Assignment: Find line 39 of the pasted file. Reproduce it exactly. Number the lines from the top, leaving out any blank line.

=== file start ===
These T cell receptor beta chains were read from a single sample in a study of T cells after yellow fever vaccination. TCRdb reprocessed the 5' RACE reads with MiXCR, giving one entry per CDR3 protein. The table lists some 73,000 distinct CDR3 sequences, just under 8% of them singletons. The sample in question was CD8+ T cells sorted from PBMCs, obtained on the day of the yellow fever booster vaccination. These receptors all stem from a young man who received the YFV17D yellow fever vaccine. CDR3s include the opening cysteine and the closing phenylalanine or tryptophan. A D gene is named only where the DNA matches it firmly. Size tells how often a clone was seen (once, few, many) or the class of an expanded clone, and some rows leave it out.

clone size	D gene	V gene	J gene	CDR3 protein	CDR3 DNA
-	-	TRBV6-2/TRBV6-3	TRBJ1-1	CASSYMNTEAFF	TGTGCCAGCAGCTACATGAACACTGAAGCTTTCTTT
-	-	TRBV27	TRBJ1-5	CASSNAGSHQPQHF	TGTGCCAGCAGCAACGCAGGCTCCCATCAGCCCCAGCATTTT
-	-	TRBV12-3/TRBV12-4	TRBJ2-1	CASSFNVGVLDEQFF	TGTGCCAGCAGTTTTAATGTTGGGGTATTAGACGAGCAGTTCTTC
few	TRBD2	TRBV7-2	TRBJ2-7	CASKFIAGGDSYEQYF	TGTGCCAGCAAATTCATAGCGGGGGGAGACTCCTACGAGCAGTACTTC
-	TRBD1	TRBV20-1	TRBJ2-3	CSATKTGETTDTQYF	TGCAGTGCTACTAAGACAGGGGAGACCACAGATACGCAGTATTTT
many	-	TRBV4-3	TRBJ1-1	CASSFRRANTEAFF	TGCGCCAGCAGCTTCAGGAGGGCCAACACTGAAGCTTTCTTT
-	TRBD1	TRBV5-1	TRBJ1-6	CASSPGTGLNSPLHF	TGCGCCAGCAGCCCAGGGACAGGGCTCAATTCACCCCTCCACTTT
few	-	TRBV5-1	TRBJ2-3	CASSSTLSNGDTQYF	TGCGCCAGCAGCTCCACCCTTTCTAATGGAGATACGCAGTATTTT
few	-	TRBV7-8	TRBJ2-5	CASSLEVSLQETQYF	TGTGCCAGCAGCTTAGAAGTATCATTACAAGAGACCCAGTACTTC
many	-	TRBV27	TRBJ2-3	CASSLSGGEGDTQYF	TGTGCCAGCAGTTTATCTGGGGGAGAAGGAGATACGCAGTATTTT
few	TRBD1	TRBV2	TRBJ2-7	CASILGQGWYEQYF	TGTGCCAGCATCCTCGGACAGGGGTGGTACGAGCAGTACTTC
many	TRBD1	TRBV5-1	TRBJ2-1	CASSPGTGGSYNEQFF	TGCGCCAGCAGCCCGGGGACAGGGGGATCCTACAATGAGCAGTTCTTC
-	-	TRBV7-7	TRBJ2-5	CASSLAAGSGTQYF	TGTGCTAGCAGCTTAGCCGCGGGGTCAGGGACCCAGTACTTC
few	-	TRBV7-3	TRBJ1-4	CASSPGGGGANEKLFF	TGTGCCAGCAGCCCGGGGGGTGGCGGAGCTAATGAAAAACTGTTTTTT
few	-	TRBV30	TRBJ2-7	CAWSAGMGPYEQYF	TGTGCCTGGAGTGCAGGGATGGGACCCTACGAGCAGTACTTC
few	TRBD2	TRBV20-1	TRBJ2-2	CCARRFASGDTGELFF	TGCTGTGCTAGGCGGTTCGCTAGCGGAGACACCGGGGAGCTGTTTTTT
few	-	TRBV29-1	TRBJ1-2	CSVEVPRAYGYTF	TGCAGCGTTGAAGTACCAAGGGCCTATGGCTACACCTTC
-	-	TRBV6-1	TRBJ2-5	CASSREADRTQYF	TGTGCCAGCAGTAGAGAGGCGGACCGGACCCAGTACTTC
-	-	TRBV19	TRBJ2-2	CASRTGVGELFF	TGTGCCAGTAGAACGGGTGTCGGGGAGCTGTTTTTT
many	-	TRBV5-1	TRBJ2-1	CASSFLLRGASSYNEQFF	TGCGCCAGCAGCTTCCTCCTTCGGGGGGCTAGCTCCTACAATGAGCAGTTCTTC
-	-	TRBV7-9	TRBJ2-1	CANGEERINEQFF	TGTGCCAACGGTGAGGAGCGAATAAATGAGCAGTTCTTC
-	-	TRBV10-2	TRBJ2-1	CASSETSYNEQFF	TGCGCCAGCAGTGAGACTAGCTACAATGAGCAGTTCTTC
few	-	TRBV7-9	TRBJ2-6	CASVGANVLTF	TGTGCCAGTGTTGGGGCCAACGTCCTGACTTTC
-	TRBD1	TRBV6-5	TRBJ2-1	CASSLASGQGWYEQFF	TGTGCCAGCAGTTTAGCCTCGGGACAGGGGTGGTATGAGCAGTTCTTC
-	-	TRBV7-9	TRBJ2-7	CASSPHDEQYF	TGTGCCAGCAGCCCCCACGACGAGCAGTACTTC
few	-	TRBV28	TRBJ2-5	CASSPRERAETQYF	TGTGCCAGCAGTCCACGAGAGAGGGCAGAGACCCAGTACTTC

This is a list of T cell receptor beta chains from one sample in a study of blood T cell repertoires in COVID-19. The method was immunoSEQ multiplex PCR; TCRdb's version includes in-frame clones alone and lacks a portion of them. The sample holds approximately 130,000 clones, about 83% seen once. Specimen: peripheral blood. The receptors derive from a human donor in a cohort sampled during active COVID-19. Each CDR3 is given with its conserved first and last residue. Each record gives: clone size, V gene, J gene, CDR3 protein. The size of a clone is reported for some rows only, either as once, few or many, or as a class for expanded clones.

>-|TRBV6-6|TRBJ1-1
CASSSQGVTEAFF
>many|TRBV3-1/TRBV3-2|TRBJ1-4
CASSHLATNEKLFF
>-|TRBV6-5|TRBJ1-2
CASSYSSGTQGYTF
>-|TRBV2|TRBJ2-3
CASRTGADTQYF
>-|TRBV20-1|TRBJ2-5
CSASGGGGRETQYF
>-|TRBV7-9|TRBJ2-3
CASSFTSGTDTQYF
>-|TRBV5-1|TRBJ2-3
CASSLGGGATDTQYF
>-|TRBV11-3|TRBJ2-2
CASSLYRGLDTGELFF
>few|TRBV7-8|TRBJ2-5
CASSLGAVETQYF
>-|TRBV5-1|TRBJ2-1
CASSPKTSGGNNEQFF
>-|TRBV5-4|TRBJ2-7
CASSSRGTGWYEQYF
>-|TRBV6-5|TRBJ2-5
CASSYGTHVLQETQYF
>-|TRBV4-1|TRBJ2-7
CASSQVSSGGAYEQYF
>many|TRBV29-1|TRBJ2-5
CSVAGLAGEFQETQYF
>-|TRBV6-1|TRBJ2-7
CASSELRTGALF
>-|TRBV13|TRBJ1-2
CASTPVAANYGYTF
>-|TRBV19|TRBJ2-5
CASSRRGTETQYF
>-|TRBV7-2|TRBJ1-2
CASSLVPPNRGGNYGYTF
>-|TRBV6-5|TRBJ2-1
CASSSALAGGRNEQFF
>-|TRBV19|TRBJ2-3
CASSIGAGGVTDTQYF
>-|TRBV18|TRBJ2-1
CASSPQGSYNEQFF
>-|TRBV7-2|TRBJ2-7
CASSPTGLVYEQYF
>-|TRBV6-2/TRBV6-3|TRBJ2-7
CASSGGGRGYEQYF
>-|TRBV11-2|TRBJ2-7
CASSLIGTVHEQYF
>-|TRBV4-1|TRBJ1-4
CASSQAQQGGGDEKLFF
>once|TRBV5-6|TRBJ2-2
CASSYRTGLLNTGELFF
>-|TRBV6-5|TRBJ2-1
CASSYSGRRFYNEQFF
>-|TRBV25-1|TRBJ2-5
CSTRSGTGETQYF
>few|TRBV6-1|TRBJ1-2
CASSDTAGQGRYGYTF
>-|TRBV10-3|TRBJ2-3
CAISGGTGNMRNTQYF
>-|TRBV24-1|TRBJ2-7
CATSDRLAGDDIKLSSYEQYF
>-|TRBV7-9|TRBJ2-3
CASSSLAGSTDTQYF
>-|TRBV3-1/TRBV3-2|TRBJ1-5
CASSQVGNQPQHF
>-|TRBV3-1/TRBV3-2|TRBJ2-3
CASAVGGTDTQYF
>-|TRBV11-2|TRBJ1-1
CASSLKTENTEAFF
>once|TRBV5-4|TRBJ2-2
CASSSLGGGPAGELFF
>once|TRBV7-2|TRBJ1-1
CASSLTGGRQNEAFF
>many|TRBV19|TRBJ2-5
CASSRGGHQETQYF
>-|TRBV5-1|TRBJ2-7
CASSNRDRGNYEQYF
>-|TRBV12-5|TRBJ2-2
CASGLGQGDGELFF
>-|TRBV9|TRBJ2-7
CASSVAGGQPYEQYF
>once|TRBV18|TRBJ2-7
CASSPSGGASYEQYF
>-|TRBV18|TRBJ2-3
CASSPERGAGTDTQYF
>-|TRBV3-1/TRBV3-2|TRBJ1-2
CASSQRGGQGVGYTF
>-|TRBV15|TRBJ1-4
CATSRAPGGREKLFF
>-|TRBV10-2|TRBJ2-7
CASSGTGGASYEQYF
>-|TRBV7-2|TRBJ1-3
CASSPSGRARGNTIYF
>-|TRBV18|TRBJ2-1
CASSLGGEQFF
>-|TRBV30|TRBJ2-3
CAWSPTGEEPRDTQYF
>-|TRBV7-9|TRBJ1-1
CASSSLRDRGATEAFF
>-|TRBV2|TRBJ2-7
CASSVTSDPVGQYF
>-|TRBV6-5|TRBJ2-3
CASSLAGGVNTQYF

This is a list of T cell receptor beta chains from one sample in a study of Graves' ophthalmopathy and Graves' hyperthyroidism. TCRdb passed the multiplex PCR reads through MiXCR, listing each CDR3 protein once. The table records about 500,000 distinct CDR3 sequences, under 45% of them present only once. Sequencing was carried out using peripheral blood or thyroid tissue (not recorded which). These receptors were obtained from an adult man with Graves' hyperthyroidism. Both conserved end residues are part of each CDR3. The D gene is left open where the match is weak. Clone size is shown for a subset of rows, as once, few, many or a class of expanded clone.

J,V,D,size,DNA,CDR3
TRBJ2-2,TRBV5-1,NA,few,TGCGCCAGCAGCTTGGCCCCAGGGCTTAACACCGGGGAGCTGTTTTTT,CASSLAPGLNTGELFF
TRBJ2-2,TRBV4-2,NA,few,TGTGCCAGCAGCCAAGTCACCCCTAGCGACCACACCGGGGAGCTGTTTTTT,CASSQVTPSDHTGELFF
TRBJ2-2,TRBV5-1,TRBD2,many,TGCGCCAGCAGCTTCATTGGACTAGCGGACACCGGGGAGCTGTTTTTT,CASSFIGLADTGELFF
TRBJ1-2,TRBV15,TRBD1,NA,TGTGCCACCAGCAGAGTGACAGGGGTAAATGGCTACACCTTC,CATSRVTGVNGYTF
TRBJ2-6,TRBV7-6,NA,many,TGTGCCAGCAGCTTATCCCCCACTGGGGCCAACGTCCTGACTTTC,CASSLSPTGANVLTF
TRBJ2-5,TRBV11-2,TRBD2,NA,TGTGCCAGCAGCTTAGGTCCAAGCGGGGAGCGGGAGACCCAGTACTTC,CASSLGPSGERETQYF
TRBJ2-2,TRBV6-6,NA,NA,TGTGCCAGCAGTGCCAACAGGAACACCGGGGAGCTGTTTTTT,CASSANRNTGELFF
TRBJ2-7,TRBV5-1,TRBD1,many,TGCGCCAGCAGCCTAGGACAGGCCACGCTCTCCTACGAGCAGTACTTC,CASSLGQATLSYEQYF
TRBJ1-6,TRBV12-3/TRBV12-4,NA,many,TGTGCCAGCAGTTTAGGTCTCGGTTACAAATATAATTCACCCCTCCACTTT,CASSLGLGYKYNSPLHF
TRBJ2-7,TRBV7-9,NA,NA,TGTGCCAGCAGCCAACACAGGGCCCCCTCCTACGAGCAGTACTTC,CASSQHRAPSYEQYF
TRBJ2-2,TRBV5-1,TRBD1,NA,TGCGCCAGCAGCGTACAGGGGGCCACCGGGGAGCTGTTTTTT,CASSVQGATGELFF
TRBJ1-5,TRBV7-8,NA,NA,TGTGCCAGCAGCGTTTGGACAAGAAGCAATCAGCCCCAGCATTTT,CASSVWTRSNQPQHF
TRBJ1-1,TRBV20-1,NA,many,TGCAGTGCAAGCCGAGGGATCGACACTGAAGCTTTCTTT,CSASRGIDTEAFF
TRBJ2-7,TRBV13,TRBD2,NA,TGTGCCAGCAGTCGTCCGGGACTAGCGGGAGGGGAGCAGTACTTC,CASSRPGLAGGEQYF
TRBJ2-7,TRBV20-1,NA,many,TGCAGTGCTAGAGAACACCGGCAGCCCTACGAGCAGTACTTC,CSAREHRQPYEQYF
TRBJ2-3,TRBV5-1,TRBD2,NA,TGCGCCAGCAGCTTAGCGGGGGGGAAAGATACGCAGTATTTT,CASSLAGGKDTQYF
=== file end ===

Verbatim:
CSASGGGGRETQYF